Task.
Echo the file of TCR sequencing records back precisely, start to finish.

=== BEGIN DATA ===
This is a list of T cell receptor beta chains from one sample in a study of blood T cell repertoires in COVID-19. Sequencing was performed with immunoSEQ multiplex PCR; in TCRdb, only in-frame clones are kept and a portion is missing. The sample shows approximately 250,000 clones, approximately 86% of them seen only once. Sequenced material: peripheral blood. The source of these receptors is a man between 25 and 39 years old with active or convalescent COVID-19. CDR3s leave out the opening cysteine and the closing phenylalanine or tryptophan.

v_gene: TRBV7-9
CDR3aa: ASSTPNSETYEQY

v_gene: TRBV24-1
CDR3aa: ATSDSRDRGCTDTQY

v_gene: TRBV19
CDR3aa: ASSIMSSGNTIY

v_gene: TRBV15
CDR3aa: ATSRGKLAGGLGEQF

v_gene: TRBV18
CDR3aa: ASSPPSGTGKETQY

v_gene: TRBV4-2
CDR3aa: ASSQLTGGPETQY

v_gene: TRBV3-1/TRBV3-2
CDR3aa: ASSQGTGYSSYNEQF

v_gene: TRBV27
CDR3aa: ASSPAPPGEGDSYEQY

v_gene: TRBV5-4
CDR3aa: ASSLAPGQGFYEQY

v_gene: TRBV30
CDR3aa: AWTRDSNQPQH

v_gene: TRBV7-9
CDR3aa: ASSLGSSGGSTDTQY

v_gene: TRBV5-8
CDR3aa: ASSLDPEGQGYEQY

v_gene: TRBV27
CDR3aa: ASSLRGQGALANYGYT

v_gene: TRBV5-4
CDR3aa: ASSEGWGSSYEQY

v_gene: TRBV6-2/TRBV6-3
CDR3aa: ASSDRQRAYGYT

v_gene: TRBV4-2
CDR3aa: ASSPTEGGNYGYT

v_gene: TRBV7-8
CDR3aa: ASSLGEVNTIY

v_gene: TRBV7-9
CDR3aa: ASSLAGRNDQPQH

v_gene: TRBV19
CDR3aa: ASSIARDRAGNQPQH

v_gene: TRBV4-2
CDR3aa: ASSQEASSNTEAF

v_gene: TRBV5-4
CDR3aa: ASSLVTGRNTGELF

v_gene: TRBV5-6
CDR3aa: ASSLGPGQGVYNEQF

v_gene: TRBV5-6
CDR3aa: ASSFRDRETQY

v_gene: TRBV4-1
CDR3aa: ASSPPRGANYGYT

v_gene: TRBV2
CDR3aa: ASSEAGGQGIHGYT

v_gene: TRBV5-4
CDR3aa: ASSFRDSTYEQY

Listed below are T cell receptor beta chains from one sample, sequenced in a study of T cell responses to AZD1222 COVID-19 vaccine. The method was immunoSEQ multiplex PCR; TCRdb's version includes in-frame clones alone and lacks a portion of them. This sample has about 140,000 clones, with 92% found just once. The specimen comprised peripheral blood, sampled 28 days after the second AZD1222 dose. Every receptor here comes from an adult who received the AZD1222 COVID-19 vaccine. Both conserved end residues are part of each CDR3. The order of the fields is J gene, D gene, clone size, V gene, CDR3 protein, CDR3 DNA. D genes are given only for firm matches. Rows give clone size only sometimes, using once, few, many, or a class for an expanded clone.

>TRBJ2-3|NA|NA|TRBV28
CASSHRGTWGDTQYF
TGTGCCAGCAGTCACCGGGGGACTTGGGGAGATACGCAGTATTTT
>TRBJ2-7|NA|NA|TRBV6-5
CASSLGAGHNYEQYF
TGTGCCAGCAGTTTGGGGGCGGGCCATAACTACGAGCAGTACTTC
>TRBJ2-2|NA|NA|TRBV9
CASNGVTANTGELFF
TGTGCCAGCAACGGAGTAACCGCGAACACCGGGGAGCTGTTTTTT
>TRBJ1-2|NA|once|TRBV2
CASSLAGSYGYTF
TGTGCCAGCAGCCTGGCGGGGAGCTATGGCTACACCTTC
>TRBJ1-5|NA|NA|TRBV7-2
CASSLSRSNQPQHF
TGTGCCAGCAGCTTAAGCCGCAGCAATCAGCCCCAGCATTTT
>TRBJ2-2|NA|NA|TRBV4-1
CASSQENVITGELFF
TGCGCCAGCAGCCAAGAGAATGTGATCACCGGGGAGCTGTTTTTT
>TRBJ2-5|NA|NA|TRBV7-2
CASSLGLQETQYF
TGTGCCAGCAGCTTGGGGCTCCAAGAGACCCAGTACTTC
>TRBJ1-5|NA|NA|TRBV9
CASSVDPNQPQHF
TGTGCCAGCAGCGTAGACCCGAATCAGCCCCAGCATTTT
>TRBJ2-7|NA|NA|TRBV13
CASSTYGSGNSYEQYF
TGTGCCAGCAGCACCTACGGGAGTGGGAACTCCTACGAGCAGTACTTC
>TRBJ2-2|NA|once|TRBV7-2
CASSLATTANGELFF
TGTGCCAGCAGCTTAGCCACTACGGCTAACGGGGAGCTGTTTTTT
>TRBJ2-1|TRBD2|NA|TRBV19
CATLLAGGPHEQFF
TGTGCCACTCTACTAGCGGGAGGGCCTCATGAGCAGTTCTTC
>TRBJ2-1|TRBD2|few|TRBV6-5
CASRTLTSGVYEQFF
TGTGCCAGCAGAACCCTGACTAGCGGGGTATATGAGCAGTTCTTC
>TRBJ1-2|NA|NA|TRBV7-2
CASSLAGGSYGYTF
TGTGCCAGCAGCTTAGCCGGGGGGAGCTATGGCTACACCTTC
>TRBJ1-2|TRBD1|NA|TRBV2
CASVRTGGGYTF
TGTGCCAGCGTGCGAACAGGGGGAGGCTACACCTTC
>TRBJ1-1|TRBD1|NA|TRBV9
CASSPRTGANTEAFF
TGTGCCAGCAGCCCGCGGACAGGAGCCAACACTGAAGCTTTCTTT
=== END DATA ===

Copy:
This is a list of T cell receptor beta chains from one sample in a study of blood T cell repertoires in COVID-19. Sequencing was performed with immunoSEQ multiplex PCR; in TCRdb, only in-frame clones are kept and a portion is missing. The sample shows approximately 250,000 clones, approximately 86% of them seen only once. Sequenced material: peripheral blood. The source of these receptors is a man between 25 and 39 years old with active or convalescent COVID-19. CDR3s leave out the opening cysteine and the closing phenylalanine or tryptophan.

v_gene: TRBV7-9
CDR3aa: ASSTPNSETYEQY

v_gene: TRBV24-1
CDR3aa: ATSDSRDRGCTDTQY

v_gene: TRBV19
CDR3aa: ASSIMSSGNTIY

v_gene: TRBV15
CDR3aa: ATSRGKLAGGLGEQF

v_gene: TRBV18
CDR3aa: ASSPPSGTGKETQY

v_gene: TRBV4-2
CDR3aa: ASSQLTGGPETQY

v_gene: TRBV3-1/TRBV3-2
CDR3aa: ASSQGTGYSSYNEQF

v_gene: TRBV27
CDR3aa: ASSPAPPGEGDSYEQY

v_gene: TRBV5-4
CDR3aa: ASSLAPGQGFYEQY

v_gene: TRBV30
CDR3aa: AWTRDSNQPQH

v_gene: TRBV7-9
CDR3aa: ASSLGSSGGSTDTQY

v_gene: TRBV5-8
CDR3aa: ASSLDPEGQGYEQY

v_gene: TRBV27
CDR3aa: ASSLRGQGALANYGYT

v_gene: TRBV5-4
CDR3aa: ASSEGWGSSYEQY

v_gene: TRBV6-2/TRBV6-3
CDR3aa: ASSDRQRAYGYT

v_gene: TRBV4-2
CDR3aa: ASSPTEGGNYGYT

v_gene: TRBV7-8
CDR3aa: ASSLGEVNTIY

v_gene: TRBV7-9
CDR3aa: ASSLAGRNDQPQH

v_gene: TRBV19
CDR3aa: ASSIARDRAGNQPQH

v_gene: TRBV4-2
CDR3aa: ASSQEASSNTEAF

v_gene: TRBV5-4
CDR3aa: ASSLVTGRNTGELF

v_gene: TRBV5-6
CDR3aa: ASSLGPGQGVYNEQF

v_gene: TRBV5-6
CDR3aa: ASSFRDRETQY

v_gene: TRBV4-1
CDR3aa: ASSPPRGANYGYT

v_gene: TRBV2
CDR3aa: ASSEAGGQGIHGYT

v_gene: TRBV5-4
CDR3aa: ASSFRDSTYEQY

Listed below are T cell receptor beta chains from one sample, sequenced in a study of T cell responses to AZD1222 COVID-19 vaccine. The method was immunoSEQ multiplex PCR; TCRdb's version includes in-frame clones alone and lacks a portion of them. This sample has about 140,000 clones, with 92% found just once. The specimen comprised peripheral blood, sampled 28 days after the second AZD1222 dose. Every receptor here comes from an adult who received the AZD1222 COVID-19 vaccine. Both conserved end residues are part of each CDR3. The order of the fields is J gene, D gene, clone size, V gene, CDR3 protein, CDR3 DNA. D genes are given only for firm matches. Rows give clone size only sometimes, using once, few, many, or a class for an expanded clone.

>TRBJ2-3|NA|NA|TRBV28
CASSHRGTWGDTQYF
TGTGCCAGCAGTCACCGGGGGACTTGGGGAGATACGCAGTATTTT
>TRBJ2-7|NA|NA|TRBV6-5
CASSLGAGHNYEQYF
TGTGCCAGCAGTTTGGGGGCGGGCCATAACTACGAGCAGTACTTC
>TRBJ2-2|NA|NA|TRBV9
CASNGVTANTGELFF
TGTGCCAGCAACGGAGTAACCGCGAACACCGGGGAGCTGTTTTTT
>TRBJ1-2|NA|once|TRBV2
CASSLAGSYGYTF
TGTGCCAGCAGCCTGGCGGGGAGCTATGGCTACACCTTC
>TRBJ1-5|NA|NA|TRBV7-2
CASSLSRSNQPQHF
TGTGCCAGCAGCTTAAGCCGCAGCAATCAGCCCCAGCATTTT
>TRBJ2-2|NA|NA|TRBV4-1
CASSQENVITGELFF
TGCGCCAGCAGCCAAGAGAATGTGATCACCGGGGAGCTGTTTTTT
>TRBJ2-5|NA|NA|TRBV7-2
CASSLGLQETQYF
TGTGCCAGCAGCTTGGGGCTCCAAGAGACCCAGTACTTC
>TRBJ1-5|NA|NA|TRBV9
CASSVDPNQPQHF
TGTGCCAGCAGCGTAGACCCGAATCAGCCCCAGCATTTT
>TRBJ2-7|NA|NA|TRBV13
CASSTYGSGNSYEQYF
TGTGCCAGCAGCACCTACGGGAGTGGGAACTCCTACGAGCAGTACTTC
>TRBJ2-2|NA|once|TRBV7-2
CASSLATTANGELFF
TGTGCCAGCAGCTTAGCCACTACGGCTAACGGGGAGCTGTTTTTT
>TRBJ2-1|TRBD2|NA|TRBV19
CATLLAGGPHEQFF
TGTGCCACTCTACTAGCGGGAGGGCCTCATGAGCAGTTCTTC
>TRBJ2-1|TRBD2|few|TRBV6-5
CASRTLTSGVYEQFF
TGTGCCAGCAGAACCCTGACTAGCGGGGTATATGAGCAGTTCTTC
>TRBJ1-2|NA|NA|TRBV7-2
CASSLAGGSYGYTF
TGTGCCAGCAGCTTAGCCGGGGGGAGCTATGGCTACACCTTC
>TRBJ1-2|TRBD1|NA|TRBV2
CASVRTGGGYTF
TGTGCCAGCGTGCGAACAGGGGGAGGCTACACCTTC
>TRBJ1-1|TRBD1|NA|TRBV9
CASSPRTGANTEAFF
TGTGCCAGCAGCCCGCGGACAGGAGCCAACACTGAAGCTTTCTTT